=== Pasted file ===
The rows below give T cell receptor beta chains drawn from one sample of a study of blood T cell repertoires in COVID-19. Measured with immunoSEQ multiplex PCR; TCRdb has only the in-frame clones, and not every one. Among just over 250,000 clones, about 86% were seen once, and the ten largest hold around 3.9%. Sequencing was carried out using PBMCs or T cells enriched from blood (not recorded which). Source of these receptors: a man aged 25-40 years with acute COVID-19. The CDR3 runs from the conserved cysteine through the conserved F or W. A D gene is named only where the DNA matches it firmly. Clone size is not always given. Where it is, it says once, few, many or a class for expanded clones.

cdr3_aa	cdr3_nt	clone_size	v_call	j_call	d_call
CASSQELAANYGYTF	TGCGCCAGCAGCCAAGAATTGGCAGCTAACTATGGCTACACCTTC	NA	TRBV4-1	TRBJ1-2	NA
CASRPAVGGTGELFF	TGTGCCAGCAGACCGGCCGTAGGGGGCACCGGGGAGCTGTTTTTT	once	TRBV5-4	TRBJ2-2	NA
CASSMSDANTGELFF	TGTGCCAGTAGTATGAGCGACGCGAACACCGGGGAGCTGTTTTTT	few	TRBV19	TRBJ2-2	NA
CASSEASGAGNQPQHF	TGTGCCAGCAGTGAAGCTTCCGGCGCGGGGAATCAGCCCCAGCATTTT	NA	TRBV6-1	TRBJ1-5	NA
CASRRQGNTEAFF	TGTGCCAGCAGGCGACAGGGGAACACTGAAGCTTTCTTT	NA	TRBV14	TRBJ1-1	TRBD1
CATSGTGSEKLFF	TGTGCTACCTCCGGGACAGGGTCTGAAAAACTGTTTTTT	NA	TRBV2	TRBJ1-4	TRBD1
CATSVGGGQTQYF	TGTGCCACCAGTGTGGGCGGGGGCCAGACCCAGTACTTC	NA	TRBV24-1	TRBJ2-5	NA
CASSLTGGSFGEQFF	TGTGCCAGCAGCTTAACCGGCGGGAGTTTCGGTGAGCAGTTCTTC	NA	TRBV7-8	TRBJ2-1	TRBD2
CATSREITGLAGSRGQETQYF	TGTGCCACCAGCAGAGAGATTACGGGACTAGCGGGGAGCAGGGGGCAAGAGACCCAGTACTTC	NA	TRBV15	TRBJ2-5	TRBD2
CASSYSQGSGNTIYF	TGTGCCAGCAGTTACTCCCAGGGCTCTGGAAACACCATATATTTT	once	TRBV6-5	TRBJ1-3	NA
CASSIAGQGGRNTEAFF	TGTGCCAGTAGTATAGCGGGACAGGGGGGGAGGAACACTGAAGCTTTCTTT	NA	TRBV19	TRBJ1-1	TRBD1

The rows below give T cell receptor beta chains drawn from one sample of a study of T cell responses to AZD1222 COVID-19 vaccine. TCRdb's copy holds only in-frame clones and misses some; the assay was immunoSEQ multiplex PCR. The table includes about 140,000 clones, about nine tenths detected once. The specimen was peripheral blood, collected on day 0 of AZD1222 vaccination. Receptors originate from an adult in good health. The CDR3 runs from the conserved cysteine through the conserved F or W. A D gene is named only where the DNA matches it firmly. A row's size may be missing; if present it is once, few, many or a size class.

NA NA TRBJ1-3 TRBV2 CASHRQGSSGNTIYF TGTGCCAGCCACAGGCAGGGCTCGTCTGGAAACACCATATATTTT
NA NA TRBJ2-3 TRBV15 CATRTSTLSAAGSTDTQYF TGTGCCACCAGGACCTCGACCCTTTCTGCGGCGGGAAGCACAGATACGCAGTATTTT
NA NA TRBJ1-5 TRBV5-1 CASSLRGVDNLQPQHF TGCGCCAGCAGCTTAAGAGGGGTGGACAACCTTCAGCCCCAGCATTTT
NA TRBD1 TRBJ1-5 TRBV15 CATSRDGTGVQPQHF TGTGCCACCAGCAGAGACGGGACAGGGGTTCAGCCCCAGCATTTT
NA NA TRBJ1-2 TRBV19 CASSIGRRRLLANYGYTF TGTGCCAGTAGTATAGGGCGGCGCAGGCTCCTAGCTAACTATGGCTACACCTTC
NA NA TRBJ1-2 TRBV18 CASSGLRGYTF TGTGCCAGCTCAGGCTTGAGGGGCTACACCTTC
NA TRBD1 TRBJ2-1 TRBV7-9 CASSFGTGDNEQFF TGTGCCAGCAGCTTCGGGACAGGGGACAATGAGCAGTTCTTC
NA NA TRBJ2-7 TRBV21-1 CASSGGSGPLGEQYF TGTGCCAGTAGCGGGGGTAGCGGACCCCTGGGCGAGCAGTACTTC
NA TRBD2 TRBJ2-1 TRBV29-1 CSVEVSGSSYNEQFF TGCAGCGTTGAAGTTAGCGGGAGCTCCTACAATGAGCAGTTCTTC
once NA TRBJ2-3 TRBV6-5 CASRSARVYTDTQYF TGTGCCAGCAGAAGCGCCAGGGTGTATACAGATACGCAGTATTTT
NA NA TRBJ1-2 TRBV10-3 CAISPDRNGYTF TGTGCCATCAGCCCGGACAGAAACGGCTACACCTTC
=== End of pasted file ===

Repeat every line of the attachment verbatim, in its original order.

The rows below give T cell receptor beta chains drawn from one sample of a study of blood T cell repertoires in COVID-19. Measured with immunoSEQ multiplex PCR; TCRdb has only the in-frame clones, and not every one. Among just over 250,000 clones, about 86% were seen once, and the ten largest hold around 3.9%. Sequencing was carried out using PBMCs or T cells enriched from blood (not recorded which). Source of these receptors: a man aged 25-40 years with acute COVID-19. The CDR3 runs from the conserved cysteine through the conserved F or W. A D gene is named only where the DNA matches it firmly. Clone size is not always given. Where it is, it says once, few, many or a class for expanded clones.

cdr3_aa	cdr3_nt	clone_size	v_call	j_call	d_call
CASSQELAANYGYTF	TGCGCCAGCAGCCAAGAATTGGCAGCTAACTATGGCTACACCTTC	NA	TRBV4-1	TRBJ1-2	NA
CASRPAVGGTGELFF	TGTGCCAGCAGACCGGCCGTAGGGGGCACCGGGGAGCTGTTTTTT	once	TRBV5-4	TRBJ2-2	NA
CASSMSDANTGELFF	TGTGCCAGTAGTATGAGCGACGCGAACACCGGGGAGCTGTTTTTT	few	TRBV19	TRBJ2-2	NA
CASSEASGAGNQPQHF	TGTGCCAGCAGTGAAGCTTCCGGCGCGGGGAATCAGCCCCAGCATTTT	NA	TRBV6-1	TRBJ1-5	NA
CASRRQGNTEAFF	TGTGCCAGCAGGCGACAGGGGAACACTGAAGCTTTCTTT	NA	TRBV14	TRBJ1-1	TRBD1
CATSGTGSEKLFF	TGTGCTACCTCCGGGACAGGGTCTGAAAAACTGTTTTTT	NA	TRBV2	TRBJ1-4	TRBD1
CATSVGGGQTQYF	TGTGCCACCAGTGTGGGCGGGGGCCAGACCCAGTACTTC	NA	TRBV24-1	TRBJ2-5	NA
CASSLTGGSFGEQFF	TGTGCCAGCAGCTTAACCGGCGGGAGTTTCGGTGAGCAGTTCTTC	NA	TRBV7-8	TRBJ2-1	TRBD2
CATSREITGLAGSRGQETQYF	TGTGCCACCAGCAGAGAGATTACGGGACTAGCGGGGAGCAGGGGGCAAGAGACCCAGTACTTC	NA	TRBV15	TRBJ2-5	TRBD2
CASSYSQGSGNTIYF	TGTGCCAGCAGTTACTCCCAGGGCTCTGGAAACACCATATATTTT	once	TRBV6-5	TRBJ1-3	NA
CASSIAGQGGRNTEAFF	TGTGCCAGTAGTATAGCGGGACAGGGGGGGAGGAACACTGAAGCTTTCTTT	NA	TRBV19	TRBJ1-1	TRBD1

The rows below give T cell receptor beta chains drawn from one sample of a study of T cell responses to AZD1222 COVID-19 vaccine. TCRdb's copy holds only in-frame clones and misses some; the assay was immunoSEQ multiplex PCR. The table includes about 140,000 clones, about nine tenths detected once. The specimen was peripheral blood, collected on day 0 of AZD1222 vaccination. Receptors originate from an adult in good health. The CDR3 runs from the conserved cysteine through the conserved F or W. A D gene is named only where the DNA matches it firmly. A row's size may be missing; if present it is once, few, many or a size class.

NA NA TRBJ1-3 TRBV2 CASHRQGSSGNTIYF TGTGCCAGCCACAGGCAGGGCTCGTCTGGAAACACCATATATTTT
NA NA TRBJ2-3 TRBV15 CATRTSTLSAAGSTDTQYF TGTGCCACCAGGACCTCGACCCTTTCTGCGGCGGGAAGCACAGATACGCAGTATTTT
NA NA TRBJ1-5 TRBV5-1 CASSLRGVDNLQPQHF TGCGCCAGCAGCTTAAGAGGGGTGGACAACCTTCAGCCCCAGCATTTT
NA TRBD1 TRBJ1-5 TRBV15 CATSRDGTGVQPQHF TGTGCCACCAGCAGAGACGGGACAGGGGTTCAGCCCCAGCATTTT
NA NA TRBJ1-2 TRBV19 CASSIGRRRLLANYGYTF TGTGCCAGTAGTATAGGGCGGCGCAGGCTCCTAGCTAACTATGGCTACACCTTC
NA NA TRBJ1-2 TRBV18 CASSGLRGYTF TGTGCCAGCTCAGGCTTGAGGGGCTACACCTTC
NA TRBD1 TRBJ2-1 TRBV7-9 CASSFGTGDNEQFF TGTGCCAGCAGCTTCGGGACAGGGGACAATGAGCAGTTCTTC
NA NA TRBJ2-7 TRBV21-1 CASSGGSGPLGEQYF TGTGCCAGTAGCGGGGGTAGCGGACCCCTGGGCGAGCAGTACTTC
NA TRBD2 TRBJ2-1 TRBV29-1 CSVEVSGSSYNEQFF TGCAGCGTTGAAGTTAGCGGGAGCTCCTACAATGAGCAGTTCTTC
once NA TRBJ2-3 TRBV6-5 CASRSARVYTDTQYF TGTGCCAGCAGAAGCGCCAGGGTGTATACAGATACGCAGTATTTT
NA NA TRBJ1-2 TRBV10-3 CAISPDRNGYTF TGTGCCATCAGCCCGGACAGAAACGGCTACACCTTC